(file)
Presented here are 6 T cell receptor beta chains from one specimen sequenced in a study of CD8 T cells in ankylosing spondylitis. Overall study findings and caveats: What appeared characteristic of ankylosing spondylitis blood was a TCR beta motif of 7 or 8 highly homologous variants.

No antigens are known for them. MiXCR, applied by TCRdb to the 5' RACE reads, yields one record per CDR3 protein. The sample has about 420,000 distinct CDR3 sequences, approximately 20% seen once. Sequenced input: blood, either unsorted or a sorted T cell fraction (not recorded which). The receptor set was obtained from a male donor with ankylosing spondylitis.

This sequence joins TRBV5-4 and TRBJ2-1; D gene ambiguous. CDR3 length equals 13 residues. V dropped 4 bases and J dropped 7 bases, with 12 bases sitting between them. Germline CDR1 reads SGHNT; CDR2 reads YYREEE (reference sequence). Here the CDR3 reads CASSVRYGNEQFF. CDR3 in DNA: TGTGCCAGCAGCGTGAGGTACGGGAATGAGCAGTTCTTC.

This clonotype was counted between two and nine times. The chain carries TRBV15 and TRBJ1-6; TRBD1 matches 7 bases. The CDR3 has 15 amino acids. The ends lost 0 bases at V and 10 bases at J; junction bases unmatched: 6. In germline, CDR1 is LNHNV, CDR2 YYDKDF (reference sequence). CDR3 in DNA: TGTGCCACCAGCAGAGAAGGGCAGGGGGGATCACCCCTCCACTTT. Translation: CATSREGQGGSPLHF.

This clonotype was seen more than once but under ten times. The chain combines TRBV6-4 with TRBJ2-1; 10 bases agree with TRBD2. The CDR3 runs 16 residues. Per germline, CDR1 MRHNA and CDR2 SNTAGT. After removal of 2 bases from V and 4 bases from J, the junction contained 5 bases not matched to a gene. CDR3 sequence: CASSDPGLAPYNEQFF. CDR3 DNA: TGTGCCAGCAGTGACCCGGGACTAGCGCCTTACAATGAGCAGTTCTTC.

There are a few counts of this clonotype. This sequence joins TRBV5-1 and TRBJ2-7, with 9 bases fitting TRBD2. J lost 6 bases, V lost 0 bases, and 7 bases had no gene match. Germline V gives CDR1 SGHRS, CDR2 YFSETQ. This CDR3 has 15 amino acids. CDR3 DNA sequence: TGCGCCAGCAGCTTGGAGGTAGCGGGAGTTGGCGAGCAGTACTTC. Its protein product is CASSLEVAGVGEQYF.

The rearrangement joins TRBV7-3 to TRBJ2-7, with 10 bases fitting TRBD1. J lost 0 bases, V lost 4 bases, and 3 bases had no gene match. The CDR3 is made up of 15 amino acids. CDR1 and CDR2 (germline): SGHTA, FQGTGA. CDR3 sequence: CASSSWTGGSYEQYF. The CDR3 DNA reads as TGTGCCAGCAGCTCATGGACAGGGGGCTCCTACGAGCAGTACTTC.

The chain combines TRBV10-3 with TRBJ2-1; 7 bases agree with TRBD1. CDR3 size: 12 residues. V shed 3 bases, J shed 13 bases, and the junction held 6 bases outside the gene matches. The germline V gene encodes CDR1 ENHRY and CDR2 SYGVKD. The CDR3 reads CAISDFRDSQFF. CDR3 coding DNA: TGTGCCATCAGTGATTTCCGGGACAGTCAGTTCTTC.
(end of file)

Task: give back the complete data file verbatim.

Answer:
Presented here are 6 T cell receptor beta chains from one specimen sequenced in a study of CD8 T cells in ankylosing spondylitis. Overall study findings and caveats: What appeared characteristic of ankylosing spondylitis blood was a TCR beta motif of 7 or 8 highly homologous variants.

No antigens are known for them. MiXCR, applied by TCRdb to the 5' RACE reads, yields one record per CDR3 protein. The sample has about 420,000 distinct CDR3 sequences, approximately 20% seen once. Sequenced input: blood, either unsorted or a sorted T cell fraction (not recorded which). The receptor set was obtained from a male donor with ankylosing spondylitis.

This sequence joins TRBV5-4 and TRBJ2-1; D gene ambiguous. CDR3 length equals 13 residues. V dropped 4 bases and J dropped 7 bases, with 12 bases sitting between them. Germline CDR1 reads SGHNT; CDR2 reads YYREEE (reference sequence). Here the CDR3 reads CASSVRYGNEQFF. CDR3 in DNA: TGTGCCAGCAGCGTGAGGTACGGGAATGAGCAGTTCTTC.

This clonotype was counted between two and nine times. The chain carries TRBV15 and TRBJ1-6; TRBD1 matches 7 bases. The CDR3 has 15 amino acids. The ends lost 0 bases at V and 10 bases at J; junction bases unmatched: 6. In germline, CDR1 is LNHNV, CDR2 YYDKDF (reference sequence). CDR3 in DNA: TGTGCCACCAGCAGAGAAGGGCAGGGGGGATCACCCCTCCACTTT. Translation: CATSREGQGGSPLHF.

This clonotype was seen more than once but under ten times. The chain combines TRBV6-4 with TRBJ2-1; 10 bases agree with TRBD2. The CDR3 runs 16 residues. Per germline, CDR1 MRHNA and CDR2 SNTAGT. After removal of 2 bases from V and 4 bases from J, the junction contained 5 bases not matched to a gene. CDR3 sequence: CASSDPGLAPYNEQFF. CDR3 DNA: TGTGCCAGCAGTGACCCGGGACTAGCGCCTTACAATGAGCAGTTCTTC.

There are a few counts of this clonotype. This sequence joins TRBV5-1 and TRBJ2-7, with 9 bases fitting TRBD2. J lost 6 bases, V lost 0 bases, and 7 bases had no gene match. Germline V gives CDR1 SGHRS, CDR2 YFSETQ. This CDR3 has 15 amino acids. CDR3 DNA sequence: TGCGCCAGCAGCTTGGAGGTAGCGGGAGTTGGCGAGCAGTACTTC. Its protein product is CASSLEVAGVGEQYF.

The rearrangement joins TRBV7-3 to TRBJ2-7, with 10 bases fitting TRBD1. J lost 0 bases, V lost 4 bases, and 3 bases had no gene match. The CDR3 is made up of 15 amino acids. CDR1 and CDR2 (germline): SGHTA, FQGTGA. CDR3 sequence: CASSSWTGGSYEQYF. The CDR3 DNA reads as TGTGCCAGCAGCTCATGGACAGGGGGCTCCTACGAGCAGTACTTC.

The chain combines TRBV10-3 with TRBJ2-1; 7 bases agree with TRBD1. CDR3 size: 12 residues. V shed 3 bases, J shed 13 bases, and the junction held 6 bases outside the gene matches. The germline V gene encodes CDR1 ENHRY and CDR2 SYGVKD. The CDR3 reads CAISDFRDSQFF. CDR3 coding DNA: TGTGCCATCAGTGATTTCCGGGACAGTCAGTTCTTC.